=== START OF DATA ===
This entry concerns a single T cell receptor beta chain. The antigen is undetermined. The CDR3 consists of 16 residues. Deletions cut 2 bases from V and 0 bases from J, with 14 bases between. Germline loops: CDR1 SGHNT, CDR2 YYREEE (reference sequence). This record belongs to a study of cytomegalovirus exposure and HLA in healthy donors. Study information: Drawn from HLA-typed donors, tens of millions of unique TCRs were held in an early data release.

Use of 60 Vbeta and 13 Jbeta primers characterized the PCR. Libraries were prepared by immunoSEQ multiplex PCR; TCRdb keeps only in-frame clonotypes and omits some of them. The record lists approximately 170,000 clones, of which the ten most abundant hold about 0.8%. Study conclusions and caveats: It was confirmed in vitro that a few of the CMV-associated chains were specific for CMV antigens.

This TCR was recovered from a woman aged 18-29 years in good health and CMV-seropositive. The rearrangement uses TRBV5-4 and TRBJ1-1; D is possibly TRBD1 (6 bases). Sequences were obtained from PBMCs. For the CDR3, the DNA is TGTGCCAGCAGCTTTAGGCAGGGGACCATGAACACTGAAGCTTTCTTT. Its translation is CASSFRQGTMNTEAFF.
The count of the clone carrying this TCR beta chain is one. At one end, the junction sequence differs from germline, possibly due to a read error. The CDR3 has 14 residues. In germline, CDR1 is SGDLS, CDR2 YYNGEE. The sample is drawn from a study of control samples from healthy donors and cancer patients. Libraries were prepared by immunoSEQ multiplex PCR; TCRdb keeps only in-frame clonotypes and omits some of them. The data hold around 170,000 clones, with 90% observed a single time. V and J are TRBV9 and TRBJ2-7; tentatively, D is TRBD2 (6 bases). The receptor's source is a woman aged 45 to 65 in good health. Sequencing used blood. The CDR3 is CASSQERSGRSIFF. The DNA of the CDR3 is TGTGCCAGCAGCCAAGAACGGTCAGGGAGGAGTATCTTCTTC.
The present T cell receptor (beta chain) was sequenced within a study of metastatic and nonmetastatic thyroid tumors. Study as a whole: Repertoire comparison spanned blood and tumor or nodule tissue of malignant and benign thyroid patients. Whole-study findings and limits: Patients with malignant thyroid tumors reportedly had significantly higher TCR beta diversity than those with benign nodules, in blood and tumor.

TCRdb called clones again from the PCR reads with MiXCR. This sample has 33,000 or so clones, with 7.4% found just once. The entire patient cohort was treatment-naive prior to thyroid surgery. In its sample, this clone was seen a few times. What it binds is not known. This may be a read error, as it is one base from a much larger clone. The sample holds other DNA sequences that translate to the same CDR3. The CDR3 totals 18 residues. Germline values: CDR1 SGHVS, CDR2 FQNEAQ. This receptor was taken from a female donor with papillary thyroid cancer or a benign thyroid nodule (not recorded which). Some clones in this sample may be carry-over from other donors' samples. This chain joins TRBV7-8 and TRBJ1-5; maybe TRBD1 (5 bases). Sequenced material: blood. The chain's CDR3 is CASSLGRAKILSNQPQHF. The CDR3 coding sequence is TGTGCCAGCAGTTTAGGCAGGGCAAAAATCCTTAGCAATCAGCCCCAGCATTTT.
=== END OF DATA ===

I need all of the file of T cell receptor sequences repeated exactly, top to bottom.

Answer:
This entry concerns a single T cell receptor beta chain. The antigen is undetermined. The CDR3 consists of 16 residues. Deletions cut 2 bases from V and 0 bases from J, with 14 bases between. Germline loops: CDR1 SGHNT, CDR2 YYREEE (reference sequence). This record belongs to a study of cytomegalovirus exposure and HLA in healthy donors. Study information: Drawn from HLA-typed donors, tens of millions of unique TCRs were held in an early data release.

Use of 60 Vbeta and 13 Jbeta primers characterized the PCR. Libraries were prepared by immunoSEQ multiplex PCR; TCRdb keeps only in-frame clonotypes and omits some of them. The record lists approximately 170,000 clones, of which the ten most abundant hold about 0.8%. Study conclusions and caveats: It was confirmed in vitro that a few of the CMV-associated chains were specific for CMV antigens.

This TCR was recovered from a woman aged 18-29 years in good health and CMV-seropositive. The rearrangement uses TRBV5-4 and TRBJ1-1; D is possibly TRBD1 (6 bases). Sequences were obtained from PBMCs. For the CDR3, the DNA is TGTGCCAGCAGCTTTAGGCAGGGGACCATGAACACTGAAGCTTTCTTT. Its translation is CASSFRQGTMNTEAFF.
The count of the clone carrying this TCR beta chain is one. At one end, the junction sequence differs from germline, possibly due to a read error. The CDR3 has 14 residues. In germline, CDR1 is SGDLS, CDR2 YYNGEE. The sample is drawn from a study of control samples from healthy donors and cancer patients. Libraries were prepared by immunoSEQ multiplex PCR; TCRdb keeps only in-frame clonotypes and omits some of them. The data hold around 170,000 clones, with 90% observed a single time. V and J are TRBV9 and TRBJ2-7; tentatively, D is TRBD2 (6 bases). The receptor's source is a woman aged 45 to 65 in good health. Sequencing used blood. The CDR3 is CASSQERSGRSIFF. The DNA of the CDR3 is TGTGCCAGCAGCCAAGAACGGTCAGGGAGGAGTATCTTCTTC.
The present T cell receptor (beta chain) was sequenced within a study of metastatic and nonmetastatic thyroid tumors. Study as a whole: Repertoire comparison spanned blood and tumor or nodule tissue of malignant and benign thyroid patients. Whole-study findings and limits: Patients with malignant thyroid tumors reportedly had significantly higher TCR beta diversity than those with benign nodules, in blood and tumor.

TCRdb called clones again from the PCR reads with MiXCR. This sample has 33,000 or so clones, with 7.4% found just once. The entire patient cohort was treatment-naive prior to thyroid surgery. In its sample, this clone was seen a few times. What it binds is not known. This may be a read error, as it is one base from a much larger clone. The sample holds other DNA sequences that translate to the same CDR3. The CDR3 totals 18 residues. Germline values: CDR1 SGHVS, CDR2 FQNEAQ. This receptor was taken from a female donor with papillary thyroid cancer or a benign thyroid nodule (not recorded which). Some clones in this sample may be carry-over from other donors' samples. This chain joins TRBV7-8 and TRBJ1-5; maybe TRBD1 (5 bases). Sequenced material: blood. The chain's CDR3 is CASSLGRAKILSNQPQHF. The CDR3 coding sequence is TGTGCCAGCAGTTTAGGCAGGGCAAAAATCCTTAGCAATCAGCCCCAGCATTTT.